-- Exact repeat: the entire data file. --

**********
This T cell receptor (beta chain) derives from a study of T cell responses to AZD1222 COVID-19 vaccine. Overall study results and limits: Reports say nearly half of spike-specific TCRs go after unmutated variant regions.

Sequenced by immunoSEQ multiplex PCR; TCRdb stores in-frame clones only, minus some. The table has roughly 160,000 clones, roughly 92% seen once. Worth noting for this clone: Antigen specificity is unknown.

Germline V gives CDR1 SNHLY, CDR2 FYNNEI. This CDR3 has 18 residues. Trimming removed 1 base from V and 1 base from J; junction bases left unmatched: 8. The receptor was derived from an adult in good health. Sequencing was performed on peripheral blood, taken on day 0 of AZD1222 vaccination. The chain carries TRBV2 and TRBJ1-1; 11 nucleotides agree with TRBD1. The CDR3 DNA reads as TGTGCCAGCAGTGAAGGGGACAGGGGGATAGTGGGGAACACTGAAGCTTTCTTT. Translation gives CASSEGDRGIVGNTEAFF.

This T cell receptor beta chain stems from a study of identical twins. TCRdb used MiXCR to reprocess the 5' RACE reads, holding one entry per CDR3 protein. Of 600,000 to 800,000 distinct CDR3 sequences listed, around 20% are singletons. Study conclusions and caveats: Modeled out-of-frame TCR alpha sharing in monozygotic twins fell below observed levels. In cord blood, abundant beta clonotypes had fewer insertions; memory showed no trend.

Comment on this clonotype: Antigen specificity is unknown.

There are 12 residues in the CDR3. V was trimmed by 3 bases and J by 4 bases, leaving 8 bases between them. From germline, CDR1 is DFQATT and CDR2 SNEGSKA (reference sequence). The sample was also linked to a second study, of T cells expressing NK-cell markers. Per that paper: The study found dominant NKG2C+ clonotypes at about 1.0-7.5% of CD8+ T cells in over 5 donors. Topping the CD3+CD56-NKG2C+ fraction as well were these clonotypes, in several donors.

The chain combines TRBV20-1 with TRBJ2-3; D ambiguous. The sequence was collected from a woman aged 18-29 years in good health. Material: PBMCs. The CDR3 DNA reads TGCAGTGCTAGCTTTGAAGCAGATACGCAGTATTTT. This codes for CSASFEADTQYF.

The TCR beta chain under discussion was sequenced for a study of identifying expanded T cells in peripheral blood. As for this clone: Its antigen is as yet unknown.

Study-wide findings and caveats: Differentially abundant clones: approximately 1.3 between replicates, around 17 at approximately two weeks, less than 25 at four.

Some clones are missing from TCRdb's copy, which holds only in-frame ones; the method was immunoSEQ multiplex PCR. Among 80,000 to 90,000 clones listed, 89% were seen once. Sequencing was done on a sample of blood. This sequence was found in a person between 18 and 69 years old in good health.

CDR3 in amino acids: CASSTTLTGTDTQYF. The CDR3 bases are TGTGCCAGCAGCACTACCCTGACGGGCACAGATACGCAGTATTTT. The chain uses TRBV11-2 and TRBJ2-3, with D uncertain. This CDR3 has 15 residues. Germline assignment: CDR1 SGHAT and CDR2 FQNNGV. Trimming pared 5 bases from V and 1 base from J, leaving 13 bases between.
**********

This T cell receptor (beta chain) derives from a study of T cell responses to AZD1222 COVID-19 vaccine. Overall study results and limits: Reports say nearly half of spike-specific TCRs go after unmutated variant regions.

Sequenced by immunoSEQ multiplex PCR; TCRdb stores in-frame clones only, minus some. The table has roughly 160,000 clones, roughly 92% seen once. Worth noting for this clone: Antigen specificity is unknown.

Germline V gives CDR1 SNHLY, CDR2 FYNNEI. This CDR3 has 18 residues. Trimming removed 1 base from V and 1 base from J; junction bases left unmatched: 8. The receptor was derived from an adult in good health. Sequencing was performed on peripheral blood, taken on day 0 of AZD1222 vaccination. The chain carries TRBV2 and TRBJ1-1; 11 nucleotides agree with TRBD1. The CDR3 DNA reads as TGTGCCAGCAGTGAAGGGGACAGGGGGATAGTGGGGAACACTGAAGCTTTCTTT. Translation gives CASSEGDRGIVGNTEAFF.

This T cell receptor beta chain stems from a study of identical twins. TCRdb used MiXCR to reprocess the 5' RACE reads, holding one entry per CDR3 protein. Of 600,000 to 800,000 distinct CDR3 sequences listed, around 20% are singletons. Study conclusions and caveats: Modeled out-of-frame TCR alpha sharing in monozygotic twins fell below observed levels. In cord blood, abundant beta clonotypes had fewer insertions; memory showed no trend.

Comment on this clonotype: Antigen specificity is unknown.

There are 12 residues in the CDR3. V was trimmed by 3 bases and J by 4 bases, leaving 8 bases between them. From germline, CDR1 is DFQATT and CDR2 SNEGSKA (reference sequence). The sample was also linked to a second study, of T cells expressing NK-cell markers. Per that paper: The study found dominant NKG2C+ clonotypes at about 1.0-7.5% of CD8+ T cells in over 5 donors. Topping the CD3+CD56-NKG2C+ fraction as well were these clonotypes, in several donors.

The chain combines TRBV20-1 with TRBJ2-3; D ambiguous. The sequence was collected from a woman aged 18-29 years in good health. Material: PBMCs. The CDR3 DNA reads TGCAGTGCTAGCTTTGAAGCAGATACGCAGTATTTT. This codes for CSASFEADTQYF.

The TCR beta chain under discussion was sequenced for a study of identifying expanded T cells in peripheral blood. As for this clone: Its antigen is as yet unknown.

Study-wide findings and caveats: Differentially abundant clones: approximately 1.3 between replicates, around 17 at approximately two weeks, less than 25 at four.

Some clones are missing from TCRdb's copy, which holds only in-frame ones; the method was immunoSEQ multiplex PCR. Among 80,000 to 90,000 clones listed, 89% were seen once. Sequencing was done on a sample of blood. This sequence was found in a person between 18 and 69 years old in good health.

CDR3 in amino acids: CASSTTLTGTDTQYF. The CDR3 bases are TGTGCCAGCAGCACTACCCTGACGGGCACAGATACGCAGTATTTT. The chain uses TRBV11-2 and TRBJ2-3, with D uncertain. This CDR3 has 15 residues. Germline assignment: CDR1 SGHAT and CDR2 FQNNGV. Trimming pared 5 bases from V and 1 base from J, leaving 13 bases between.